• CW

      I took it in 2002, so obviously that pre-dated the FDA’s notice. It did help for about a week and a half but then my supply went down again.

  • heather r morgan

    New mothers don’t need more guilt. I think the stress of trying to breastfeed added to the stress of life with an infant doesn’t help a lot of us.

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  • lactmama

    You seem to have had a lot of uninformed people going thru your life who call themselves professionals. You do your best. The true idea is to give comfort at the breast. If something comes out – great – if not – need to think of what else (that is a whole other game). This business of women in the US pushed into taking meds in the beginning, attaching themselves to a pump, etc and increasing the stress – is a no no. Baby to mama, baby needs to feel mama. Mama needs to feel baby.

    You need support and people around you who are intelligent thinkers.
    Formula in NYCity hospitals will be treated as a medicine – because it is. A baby’s tummy at birth is the size of a marble. That is what is needed to fill it 5 cc each time.
    Putting a large amount of formula down the baby’s throat is not the way to go. Think forcing a balloon to expand and then think fat kids.

    No one is taking the stuff away. What is being done is making the maternity departments more baby friendly – i.e. thinking of the baby as a valued human and not a commodity. If a mom does not want to breastfeed or other, and wants formula – she will get it. No big deal. This mom has the right to learn how to give and prepare a bottle correctly and to learn about the various brands – not the freebie that the hospitals and companies push on you. This is protection not persecution.

    If I took you out of the hospital in a wheelchair and did not let you get in your car without a baby seat for baby and seat belt for you. Safety issues.

    the reason you see all of this anti breastfeeding stuff the first week of August is because it is World Breastfeeding Week – all of the antis have to come out of the walls.

    Women who have tried their best and know it – have no guilt. When one makes a decision based on knowledge and facts one is not guilty.

    If I were a new mom on the internet and posting – I would be screaming my guts out for good help. People who are experienced with lactation, know a lot about child development, have a lot of empathy for mom’s discomfort and a way of putting across info that is not threatening. This is what needs to be done. This is not what I think most of you have received.

    I am making all of these comments as one of the lactosaurs out there, who has been helping moms for decades, who breastfed her children for what seemed like decades and who sees a lot of bullcrap on out being foisted on women who are at their most vulnerable.

  • Mary

    I don’t understand sometimes when a mother says she didn’t make enough milk, she pumps and pumps and nothing! The reason I think this is because I breastfed two babies successfully and when I tried to pump, I could only get like an ounce of milk. Maybe it was the pump. maybe it was human error. But I do know that I produced enough milk for two chunky babies (I bf my first for 15 months, my second baby for 3 years). If I used what I pumped as an idicator of whether I could produce milk, I would have failed at bfing as well.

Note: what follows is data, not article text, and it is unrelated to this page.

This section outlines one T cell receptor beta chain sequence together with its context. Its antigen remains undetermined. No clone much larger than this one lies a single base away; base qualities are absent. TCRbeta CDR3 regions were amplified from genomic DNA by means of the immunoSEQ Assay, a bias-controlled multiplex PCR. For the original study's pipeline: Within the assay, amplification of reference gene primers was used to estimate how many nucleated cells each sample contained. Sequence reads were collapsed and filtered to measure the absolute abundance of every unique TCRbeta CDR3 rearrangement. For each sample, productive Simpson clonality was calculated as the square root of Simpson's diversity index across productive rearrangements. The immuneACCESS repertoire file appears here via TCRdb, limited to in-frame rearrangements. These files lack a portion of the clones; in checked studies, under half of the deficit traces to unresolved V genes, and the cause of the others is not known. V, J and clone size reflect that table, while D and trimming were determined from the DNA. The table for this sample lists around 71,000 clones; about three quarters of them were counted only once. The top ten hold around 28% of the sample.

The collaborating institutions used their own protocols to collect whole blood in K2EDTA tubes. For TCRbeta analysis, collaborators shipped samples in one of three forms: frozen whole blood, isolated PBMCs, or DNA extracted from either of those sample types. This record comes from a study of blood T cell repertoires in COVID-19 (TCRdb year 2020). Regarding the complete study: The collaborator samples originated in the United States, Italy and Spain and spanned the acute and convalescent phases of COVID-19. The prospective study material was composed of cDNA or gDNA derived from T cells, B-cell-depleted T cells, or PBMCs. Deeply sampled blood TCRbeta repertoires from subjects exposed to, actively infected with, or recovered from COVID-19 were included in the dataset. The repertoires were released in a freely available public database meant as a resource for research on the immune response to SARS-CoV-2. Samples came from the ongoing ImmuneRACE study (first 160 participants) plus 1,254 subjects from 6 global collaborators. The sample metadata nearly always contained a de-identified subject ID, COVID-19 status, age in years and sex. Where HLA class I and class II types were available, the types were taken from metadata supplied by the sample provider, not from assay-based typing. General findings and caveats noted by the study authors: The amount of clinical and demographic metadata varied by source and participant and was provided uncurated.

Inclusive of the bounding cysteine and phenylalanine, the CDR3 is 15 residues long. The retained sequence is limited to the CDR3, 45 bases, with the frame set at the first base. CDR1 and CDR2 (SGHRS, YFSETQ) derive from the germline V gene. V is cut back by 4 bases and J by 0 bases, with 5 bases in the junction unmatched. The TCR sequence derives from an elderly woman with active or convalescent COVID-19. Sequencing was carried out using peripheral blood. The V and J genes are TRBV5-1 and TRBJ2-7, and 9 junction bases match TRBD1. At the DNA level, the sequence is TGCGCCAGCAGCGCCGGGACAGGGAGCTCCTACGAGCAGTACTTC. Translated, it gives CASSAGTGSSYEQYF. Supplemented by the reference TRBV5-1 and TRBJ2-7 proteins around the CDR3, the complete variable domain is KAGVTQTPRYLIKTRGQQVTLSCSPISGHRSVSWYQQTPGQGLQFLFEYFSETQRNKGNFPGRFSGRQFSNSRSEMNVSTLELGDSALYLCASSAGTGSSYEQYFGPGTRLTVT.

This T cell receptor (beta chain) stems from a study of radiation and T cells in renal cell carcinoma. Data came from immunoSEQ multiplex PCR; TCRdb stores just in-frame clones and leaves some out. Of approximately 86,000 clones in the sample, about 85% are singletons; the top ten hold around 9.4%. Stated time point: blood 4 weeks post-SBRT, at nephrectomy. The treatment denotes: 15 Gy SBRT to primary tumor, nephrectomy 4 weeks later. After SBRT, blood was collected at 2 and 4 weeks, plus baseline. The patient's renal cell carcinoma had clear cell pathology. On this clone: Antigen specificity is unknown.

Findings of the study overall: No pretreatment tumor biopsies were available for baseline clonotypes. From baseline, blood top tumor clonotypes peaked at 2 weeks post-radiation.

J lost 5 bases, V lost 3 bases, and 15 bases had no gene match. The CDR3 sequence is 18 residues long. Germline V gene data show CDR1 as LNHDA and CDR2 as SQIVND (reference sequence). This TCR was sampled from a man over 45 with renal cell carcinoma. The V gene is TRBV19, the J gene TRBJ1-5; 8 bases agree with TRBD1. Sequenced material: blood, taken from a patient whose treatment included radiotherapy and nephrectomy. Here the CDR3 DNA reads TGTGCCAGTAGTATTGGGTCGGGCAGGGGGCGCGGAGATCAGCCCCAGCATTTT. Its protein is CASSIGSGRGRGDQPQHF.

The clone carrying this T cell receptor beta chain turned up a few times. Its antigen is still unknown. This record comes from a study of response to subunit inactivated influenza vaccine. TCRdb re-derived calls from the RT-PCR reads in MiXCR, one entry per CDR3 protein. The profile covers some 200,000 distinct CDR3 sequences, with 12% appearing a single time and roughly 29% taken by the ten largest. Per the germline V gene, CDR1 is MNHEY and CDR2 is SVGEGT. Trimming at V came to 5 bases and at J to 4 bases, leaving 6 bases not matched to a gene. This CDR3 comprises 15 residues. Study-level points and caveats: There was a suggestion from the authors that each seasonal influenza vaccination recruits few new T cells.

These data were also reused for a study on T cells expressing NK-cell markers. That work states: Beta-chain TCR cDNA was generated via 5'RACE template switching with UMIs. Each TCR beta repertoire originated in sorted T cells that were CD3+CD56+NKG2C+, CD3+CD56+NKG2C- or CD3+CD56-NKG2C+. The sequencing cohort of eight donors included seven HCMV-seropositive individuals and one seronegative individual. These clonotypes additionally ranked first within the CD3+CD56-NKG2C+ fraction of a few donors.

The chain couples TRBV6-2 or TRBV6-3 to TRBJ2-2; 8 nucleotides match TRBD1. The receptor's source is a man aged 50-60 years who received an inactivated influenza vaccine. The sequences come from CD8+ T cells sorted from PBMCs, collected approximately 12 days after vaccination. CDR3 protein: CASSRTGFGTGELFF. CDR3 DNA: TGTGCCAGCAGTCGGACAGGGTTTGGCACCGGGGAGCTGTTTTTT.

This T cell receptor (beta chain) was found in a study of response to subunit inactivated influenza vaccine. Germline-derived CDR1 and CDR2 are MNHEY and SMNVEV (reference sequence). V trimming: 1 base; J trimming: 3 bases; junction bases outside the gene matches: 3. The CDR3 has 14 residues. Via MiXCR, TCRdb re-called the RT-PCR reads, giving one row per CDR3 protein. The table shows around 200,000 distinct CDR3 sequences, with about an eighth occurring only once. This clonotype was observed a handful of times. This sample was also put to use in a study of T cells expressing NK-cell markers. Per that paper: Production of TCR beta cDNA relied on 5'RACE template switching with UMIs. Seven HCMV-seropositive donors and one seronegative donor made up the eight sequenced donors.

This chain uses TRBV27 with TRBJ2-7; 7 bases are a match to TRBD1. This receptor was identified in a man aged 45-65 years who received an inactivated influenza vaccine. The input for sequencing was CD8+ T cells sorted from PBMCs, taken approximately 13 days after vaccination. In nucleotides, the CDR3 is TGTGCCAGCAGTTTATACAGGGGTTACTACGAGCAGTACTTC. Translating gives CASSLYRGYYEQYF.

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  • Sarah Mullen

    I am a TRUE low supply mom… Insufficient glandular tissue. My baby gets half an ounce out of each breast (weighed feedings) and then I’ve managed another half an ounce out, pumping. If I do a straight pump, I get anywhere from half an ounce to two meager ounces. I squeeze my breasts dry. My last baby, she latched great, I shoved a breast into her mouth, and she’d just start sucking (not so much with this child) but at 3 months, with breastfeeding 1 and a half hours of every 2 hours, then pumping, she was ONE OUNCE over her birth weight. I’d rejected the pediatrician, I rejected my husband’s advice that she wasn’t getting enough… I was GOING to breastfeed this child NO MATTER WHAT. I cry when I look at her pictures from that time. I was BLIND. I finally took her to WIC, and I truly didn’t think she was that thin. It took me by surprise when even WIC said she was, and to supplement. I was going to try Reglan, my husband forbid it due to my past problems with depression. He is a wonderful man, and I usually listen to his wisdom. Usually. I didn’t have enough money at the time to do Fenugreek, but a lovely woman sent me some Domperidone, and that boosted my supply to the 2-3 ounce level, and I was able, her 5th month, to feed her from the breast, and after that, we went to a combo of solids and breast feeding. But all my children have had some formula, though this time around, I have a local mom giving me milk, bless her. But I went on a trip to visit my dad, who’s ill, and I’ve had to supplement with formula, and it hasn’t been horrible. Not at all. I figure though, I only have to maintain this schedule for 5 more months. I am a work at home mom, I CAN do it. But I will never blame a woman for not wanting to. I am tenacious, but I most certainly have my moments of wanting to quit. Just quit, and have a life that doesn’t revolve around breast feeding and pumping, and fenugreek and mother’s milk tea, and wondering where my Domperidone I ordered from Canada went. And being that I am about to start home schooling, I may HAVE to quit, and I won’t feel guilty about it at all. I’ll just accept it as what I have to do. I have bigger fish to fry.